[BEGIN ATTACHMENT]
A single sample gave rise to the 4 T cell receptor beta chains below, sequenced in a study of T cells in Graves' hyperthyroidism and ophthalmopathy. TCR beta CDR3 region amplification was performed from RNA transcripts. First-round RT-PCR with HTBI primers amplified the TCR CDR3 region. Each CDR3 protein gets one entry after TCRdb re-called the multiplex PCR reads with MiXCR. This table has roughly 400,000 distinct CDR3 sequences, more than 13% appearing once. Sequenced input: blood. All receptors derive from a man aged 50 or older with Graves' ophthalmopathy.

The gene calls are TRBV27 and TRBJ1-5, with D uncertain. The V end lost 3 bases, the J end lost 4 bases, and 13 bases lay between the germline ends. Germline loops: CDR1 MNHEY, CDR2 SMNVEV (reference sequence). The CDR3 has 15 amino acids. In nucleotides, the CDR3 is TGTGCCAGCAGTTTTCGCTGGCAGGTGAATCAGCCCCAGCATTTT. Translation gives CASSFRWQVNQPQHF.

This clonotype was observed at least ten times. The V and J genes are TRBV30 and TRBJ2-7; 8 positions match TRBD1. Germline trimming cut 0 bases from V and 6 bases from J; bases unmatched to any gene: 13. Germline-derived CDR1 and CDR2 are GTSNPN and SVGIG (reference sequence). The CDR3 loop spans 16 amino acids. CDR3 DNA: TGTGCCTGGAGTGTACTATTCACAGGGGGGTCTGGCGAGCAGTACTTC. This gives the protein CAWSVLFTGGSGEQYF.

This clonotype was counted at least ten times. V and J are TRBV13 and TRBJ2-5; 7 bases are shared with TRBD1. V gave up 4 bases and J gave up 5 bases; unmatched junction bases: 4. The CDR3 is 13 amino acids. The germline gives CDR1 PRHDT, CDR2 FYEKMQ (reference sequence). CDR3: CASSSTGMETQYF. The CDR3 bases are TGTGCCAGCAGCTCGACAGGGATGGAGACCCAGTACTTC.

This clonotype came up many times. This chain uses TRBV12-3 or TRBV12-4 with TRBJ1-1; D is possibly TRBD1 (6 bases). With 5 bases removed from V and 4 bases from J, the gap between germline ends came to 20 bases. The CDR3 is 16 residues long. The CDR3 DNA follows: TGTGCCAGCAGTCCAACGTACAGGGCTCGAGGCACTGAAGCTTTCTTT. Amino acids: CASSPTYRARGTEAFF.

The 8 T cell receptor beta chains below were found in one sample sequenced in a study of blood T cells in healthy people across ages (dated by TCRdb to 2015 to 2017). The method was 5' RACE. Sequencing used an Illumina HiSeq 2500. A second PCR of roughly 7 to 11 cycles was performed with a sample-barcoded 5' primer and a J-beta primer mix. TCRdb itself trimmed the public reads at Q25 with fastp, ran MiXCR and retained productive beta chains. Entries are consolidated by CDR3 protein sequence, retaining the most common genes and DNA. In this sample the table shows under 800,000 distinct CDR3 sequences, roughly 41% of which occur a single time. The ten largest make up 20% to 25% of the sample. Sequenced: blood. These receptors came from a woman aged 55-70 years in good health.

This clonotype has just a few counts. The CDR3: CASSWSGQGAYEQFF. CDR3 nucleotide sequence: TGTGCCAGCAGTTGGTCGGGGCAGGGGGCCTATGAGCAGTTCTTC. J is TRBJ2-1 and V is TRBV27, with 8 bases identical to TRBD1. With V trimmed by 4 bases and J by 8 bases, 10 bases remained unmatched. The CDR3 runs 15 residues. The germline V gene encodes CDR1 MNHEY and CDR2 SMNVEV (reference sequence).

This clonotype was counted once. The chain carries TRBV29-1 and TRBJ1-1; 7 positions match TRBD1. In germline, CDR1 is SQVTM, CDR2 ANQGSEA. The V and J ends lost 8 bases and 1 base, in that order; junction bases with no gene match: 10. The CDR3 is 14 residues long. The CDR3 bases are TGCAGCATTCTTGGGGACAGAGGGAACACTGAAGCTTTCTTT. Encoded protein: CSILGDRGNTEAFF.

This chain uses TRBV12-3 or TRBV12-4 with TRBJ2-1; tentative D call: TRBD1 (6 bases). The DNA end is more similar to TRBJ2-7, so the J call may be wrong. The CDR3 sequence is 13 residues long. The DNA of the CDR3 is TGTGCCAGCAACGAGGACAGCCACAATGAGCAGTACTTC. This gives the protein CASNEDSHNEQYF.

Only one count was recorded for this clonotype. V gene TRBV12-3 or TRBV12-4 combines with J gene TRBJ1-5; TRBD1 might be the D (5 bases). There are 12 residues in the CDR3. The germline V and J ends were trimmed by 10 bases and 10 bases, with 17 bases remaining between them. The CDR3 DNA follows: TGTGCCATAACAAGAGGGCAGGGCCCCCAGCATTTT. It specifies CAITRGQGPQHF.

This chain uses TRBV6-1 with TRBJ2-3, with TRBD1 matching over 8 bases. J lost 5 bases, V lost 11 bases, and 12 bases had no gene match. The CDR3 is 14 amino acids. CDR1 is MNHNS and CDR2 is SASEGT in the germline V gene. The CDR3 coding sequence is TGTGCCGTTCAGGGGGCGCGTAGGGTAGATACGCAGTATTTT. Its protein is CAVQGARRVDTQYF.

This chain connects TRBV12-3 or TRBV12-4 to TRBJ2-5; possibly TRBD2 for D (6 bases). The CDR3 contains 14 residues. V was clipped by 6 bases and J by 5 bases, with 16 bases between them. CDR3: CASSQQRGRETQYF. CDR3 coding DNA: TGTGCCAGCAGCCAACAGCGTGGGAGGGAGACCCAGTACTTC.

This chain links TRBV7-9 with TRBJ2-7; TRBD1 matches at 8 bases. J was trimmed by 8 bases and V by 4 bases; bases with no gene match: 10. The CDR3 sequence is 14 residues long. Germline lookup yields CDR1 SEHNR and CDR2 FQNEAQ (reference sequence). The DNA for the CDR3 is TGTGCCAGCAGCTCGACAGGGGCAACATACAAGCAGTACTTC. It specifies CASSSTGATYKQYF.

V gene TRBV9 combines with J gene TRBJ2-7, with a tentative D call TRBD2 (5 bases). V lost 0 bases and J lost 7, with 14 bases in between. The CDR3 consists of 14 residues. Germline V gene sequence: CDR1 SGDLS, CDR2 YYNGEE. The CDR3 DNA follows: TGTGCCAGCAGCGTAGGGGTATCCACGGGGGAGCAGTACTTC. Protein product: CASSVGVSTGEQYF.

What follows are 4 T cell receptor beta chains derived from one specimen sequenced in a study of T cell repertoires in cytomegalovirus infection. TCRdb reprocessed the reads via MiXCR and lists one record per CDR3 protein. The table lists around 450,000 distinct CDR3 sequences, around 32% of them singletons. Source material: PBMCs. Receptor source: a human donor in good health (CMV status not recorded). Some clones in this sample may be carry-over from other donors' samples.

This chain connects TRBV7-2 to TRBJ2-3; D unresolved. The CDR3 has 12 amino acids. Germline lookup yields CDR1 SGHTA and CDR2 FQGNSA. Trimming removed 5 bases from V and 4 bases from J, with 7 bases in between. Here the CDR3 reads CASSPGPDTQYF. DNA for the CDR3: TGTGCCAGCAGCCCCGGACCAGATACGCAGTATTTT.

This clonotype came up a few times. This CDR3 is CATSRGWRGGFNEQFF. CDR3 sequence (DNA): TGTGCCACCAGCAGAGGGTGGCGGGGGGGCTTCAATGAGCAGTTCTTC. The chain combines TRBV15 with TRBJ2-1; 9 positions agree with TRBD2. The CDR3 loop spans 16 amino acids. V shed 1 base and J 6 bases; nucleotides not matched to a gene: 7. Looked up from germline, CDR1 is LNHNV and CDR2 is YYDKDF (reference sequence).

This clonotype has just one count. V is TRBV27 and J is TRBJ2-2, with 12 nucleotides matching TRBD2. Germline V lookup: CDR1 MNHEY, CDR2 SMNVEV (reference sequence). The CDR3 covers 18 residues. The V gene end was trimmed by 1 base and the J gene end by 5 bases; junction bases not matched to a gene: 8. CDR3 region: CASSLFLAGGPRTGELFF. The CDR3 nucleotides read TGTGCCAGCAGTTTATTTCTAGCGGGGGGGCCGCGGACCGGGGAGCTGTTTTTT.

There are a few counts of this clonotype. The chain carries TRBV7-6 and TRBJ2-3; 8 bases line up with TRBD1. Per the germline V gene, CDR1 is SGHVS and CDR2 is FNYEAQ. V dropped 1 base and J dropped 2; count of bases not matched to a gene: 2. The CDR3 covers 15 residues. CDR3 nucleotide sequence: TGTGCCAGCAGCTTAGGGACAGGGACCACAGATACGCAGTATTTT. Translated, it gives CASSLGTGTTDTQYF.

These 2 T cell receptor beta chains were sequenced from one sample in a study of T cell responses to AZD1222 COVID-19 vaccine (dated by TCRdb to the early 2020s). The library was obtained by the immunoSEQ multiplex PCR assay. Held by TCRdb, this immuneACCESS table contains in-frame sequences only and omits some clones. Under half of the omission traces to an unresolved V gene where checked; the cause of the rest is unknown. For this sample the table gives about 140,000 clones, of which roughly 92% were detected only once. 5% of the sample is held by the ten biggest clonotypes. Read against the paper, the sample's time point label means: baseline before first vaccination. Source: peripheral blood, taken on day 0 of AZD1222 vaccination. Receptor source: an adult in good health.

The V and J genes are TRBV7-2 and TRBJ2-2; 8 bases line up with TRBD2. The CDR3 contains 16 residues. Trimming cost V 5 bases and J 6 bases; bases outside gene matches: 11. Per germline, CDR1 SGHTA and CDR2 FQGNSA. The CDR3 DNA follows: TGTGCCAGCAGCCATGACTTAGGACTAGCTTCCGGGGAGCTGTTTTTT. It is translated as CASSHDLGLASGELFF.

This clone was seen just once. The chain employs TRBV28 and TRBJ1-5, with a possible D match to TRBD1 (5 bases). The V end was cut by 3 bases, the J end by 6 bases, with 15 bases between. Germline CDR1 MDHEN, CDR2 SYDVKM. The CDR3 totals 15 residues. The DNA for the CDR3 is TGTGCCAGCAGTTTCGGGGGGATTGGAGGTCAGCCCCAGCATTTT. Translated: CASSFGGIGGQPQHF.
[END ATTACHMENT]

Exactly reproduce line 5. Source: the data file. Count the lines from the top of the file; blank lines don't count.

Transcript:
This clonotype came up many times. This chain uses TRBV12-3 or TRBV12-4 with TRBJ1-1; D is possibly TRBD1 (6 bases). With 5 bases removed from V and 4 bases from J, the gap between germline ends came to 20 bases. The CDR3 is 16 residues long. The CDR3 DNA follows: TGTGCCAGCAGTCCAACGTACAGGGCTCGAGGCACTGAAGCTTTCTTT. Amino acids: CASSPTYRARGTEAFF.